Spectives Visual RSS Reader

By ranfanranfan (1256528847|%a, %b %e at %I:%M%p)

Spectives is the world's first visual RSS browser.

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Spectives launched on October 6, 2009. To get a one minute tutorial, go watch this Vimeo Video.

Overview

Spectives is a new Dutch start-up that aims to offer a new way to look at RSS feeds. It provides a visual RSS reader that displays only images and titles. Using the idea that a picture is a lot easier to analyze and browse than a few sentences, this is meant to be a convenient way to quickly check your feeds.

The idea of browsing more visually is attractive and the service has a clean look and easy user interface. I don’t see it becoming a serious competitor to Google Reader or any of the other feature loaded RSS readers out there but it might appeal to the less techy crowd that just wants to get a quick entertainment fix. To help people put together a personal channel, or ‘collection’, Spectives offers a whole range of pre-selected feeds. I can see a lot of people putting together a few collection quickly and using the service not as an alternative to a ‘normal’ reader but as a nice extra.

Features

It basically allows you to pull just the images from RSS collections, for instance, this technology collection is a subscription to pages like TechCrunch, LifeHacker etc. It shows the images from articles related to the word and if you put mouse over it, you can see the first few lines of the articles.

To the right, it shows tags related to the pages and on the bottom, suggests other collections I may like such as music news and mac.

The site offers some collections "gossip", "news", "funny" and on the home page shows "most popular collections" and "featured collections". For instance, a featured collection is Nature, which is a collection of two sites. I can add this collection as a tab to my account.

Below is a screenshot of the "funny" collection. I really get no sense of "fun" from random pictures like these. For a visual search, I would at least expect some truly "funny" pictures. Not just random pictures pulled from random sites that may or may not be funny. I'm getting little to no information about the content of the site from the image. I can only somewhat judge whether i want to visit the site or not from the title and brief summary when I put my mouse over the image.

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I can also "Make a Collection", but it has to be an "unique" name, so NO ONE else can make a collection called "Nature" because it's taken. So I made a collection called BIT330. Once formed, it offers me a list of suggested feeds in the categories of "news, gossip, business, funny, photography, cool" or the option to add my own website.

I can also save my searches as tabs. For instance, I searched "coffee industry" and the option to save this search as another tab.

It appears that some special syntaxes like "-" can be applied to weed out strange results. Though, due to the general setup of the site, it's very inefficient overall. There also appears to be no option for me to import RSS feeds from my current RSS reader.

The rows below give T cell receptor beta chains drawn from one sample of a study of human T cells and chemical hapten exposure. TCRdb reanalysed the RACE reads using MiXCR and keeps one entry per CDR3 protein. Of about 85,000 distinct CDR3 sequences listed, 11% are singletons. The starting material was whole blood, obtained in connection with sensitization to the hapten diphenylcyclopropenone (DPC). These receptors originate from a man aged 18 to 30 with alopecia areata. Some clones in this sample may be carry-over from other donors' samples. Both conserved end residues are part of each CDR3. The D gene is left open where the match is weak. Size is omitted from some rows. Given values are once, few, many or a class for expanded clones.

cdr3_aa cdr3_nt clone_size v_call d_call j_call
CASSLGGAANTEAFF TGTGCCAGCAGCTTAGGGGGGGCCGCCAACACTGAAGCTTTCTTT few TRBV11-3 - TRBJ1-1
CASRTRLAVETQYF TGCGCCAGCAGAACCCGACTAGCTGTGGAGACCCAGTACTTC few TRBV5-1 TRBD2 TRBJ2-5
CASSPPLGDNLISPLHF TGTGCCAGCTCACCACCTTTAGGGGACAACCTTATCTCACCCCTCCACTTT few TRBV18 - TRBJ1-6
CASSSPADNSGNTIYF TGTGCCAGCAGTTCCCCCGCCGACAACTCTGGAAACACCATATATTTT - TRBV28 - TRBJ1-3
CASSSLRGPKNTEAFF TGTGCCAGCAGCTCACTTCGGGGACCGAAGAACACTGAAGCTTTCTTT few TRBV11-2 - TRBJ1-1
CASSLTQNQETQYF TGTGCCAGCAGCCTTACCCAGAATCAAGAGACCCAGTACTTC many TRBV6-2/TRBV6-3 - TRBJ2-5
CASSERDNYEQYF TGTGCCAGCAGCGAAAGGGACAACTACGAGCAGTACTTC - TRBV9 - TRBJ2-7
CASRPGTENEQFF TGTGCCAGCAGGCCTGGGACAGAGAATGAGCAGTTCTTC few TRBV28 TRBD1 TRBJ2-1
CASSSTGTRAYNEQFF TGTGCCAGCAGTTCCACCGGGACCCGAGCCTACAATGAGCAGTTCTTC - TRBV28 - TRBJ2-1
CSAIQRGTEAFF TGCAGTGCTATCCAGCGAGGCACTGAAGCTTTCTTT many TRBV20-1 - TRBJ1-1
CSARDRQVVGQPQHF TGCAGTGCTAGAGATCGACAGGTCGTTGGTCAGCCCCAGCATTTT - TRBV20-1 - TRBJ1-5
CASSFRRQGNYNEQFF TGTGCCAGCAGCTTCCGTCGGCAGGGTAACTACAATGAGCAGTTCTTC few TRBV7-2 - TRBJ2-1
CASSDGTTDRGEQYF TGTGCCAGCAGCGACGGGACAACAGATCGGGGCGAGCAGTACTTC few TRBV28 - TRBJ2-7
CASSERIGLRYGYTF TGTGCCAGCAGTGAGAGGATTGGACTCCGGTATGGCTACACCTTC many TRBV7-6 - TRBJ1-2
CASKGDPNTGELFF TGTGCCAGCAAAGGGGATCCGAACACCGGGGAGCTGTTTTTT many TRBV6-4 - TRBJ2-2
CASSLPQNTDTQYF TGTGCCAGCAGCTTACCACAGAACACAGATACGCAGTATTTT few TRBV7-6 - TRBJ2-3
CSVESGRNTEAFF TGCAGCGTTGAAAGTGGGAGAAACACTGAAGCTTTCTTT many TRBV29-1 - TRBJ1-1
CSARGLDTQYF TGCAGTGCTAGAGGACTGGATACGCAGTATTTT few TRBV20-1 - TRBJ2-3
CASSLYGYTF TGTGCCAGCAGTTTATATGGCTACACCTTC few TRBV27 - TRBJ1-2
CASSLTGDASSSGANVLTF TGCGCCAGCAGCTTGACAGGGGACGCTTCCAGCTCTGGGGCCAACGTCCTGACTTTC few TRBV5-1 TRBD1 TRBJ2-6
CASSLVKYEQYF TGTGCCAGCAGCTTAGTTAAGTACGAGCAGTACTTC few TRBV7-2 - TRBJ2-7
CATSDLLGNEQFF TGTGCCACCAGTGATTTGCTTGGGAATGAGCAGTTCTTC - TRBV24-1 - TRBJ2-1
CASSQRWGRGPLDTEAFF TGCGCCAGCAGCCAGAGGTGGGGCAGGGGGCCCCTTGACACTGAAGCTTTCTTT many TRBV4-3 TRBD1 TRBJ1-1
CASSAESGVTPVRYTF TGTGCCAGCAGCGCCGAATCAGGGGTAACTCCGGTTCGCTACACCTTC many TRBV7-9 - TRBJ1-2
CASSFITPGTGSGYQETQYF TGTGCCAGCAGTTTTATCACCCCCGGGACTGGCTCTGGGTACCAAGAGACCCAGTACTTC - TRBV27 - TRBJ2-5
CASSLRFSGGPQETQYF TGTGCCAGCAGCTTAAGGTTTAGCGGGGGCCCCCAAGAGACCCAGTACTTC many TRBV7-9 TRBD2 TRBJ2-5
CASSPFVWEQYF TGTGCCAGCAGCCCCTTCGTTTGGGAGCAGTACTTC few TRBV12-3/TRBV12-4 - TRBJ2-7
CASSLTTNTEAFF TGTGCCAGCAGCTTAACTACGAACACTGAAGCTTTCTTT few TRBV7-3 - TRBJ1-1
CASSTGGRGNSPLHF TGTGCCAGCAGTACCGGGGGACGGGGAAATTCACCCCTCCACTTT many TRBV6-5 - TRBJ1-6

New Features Coming

Thy are planning for two important new features; two features that they claim will make sharing and recommending articles easier:

1. We are now designing widgets that make it easier to share collections on your site / blog / Facebook / etc. We really want to hear from you what you would like to see! What should it do? How should it look?

2. Recommending is social these days. That’s why we are planning a way to make every post (every picture) a favorite. Then it will be possible to share favorites automatically (via Facebook / Twitter) and subscribe to a person’s favorites (in a tab) and make a widget from your favorites!

I guess it is still a new site, but I was disappointed with its functions.

Evaluation of Usefulness

I do not find this site useful. Unless you're subscribed to some fashion, photography websites where the image is more important than the actual results, it's pretty much uselessness for everything else. Not all the pictures are relevant to the article, so they're not a good indication of how useful the article would be to you. And it seems that they display any random results as long as the word you're searching for is in it. There are no additional filtering possibilities.

Further, the formation of a "collection" is annoying because of the "unique name" naming rule. What if I also want a collection named "cool"? I don't want to have to make a tab cool01 just because someone else got to it before I did. If there is only a limit of one "cool" collection, then at least other users should get to add the feeds they want to subscribe to onto it. So perhaps have a public "cool" collection and then private ones for individuals.

Conclusions

Above are other tools that use images to make search easier.. but they are more functional. The idea of a visual RSS feed reader is interesting, but it needs to be refined such that the images actually accurately capture or at least point to the general idea of the page someone's subscribed to.

It is definitely a work in progress. Don't really see the usefulness at this point, but will keep an eye out on future developments.

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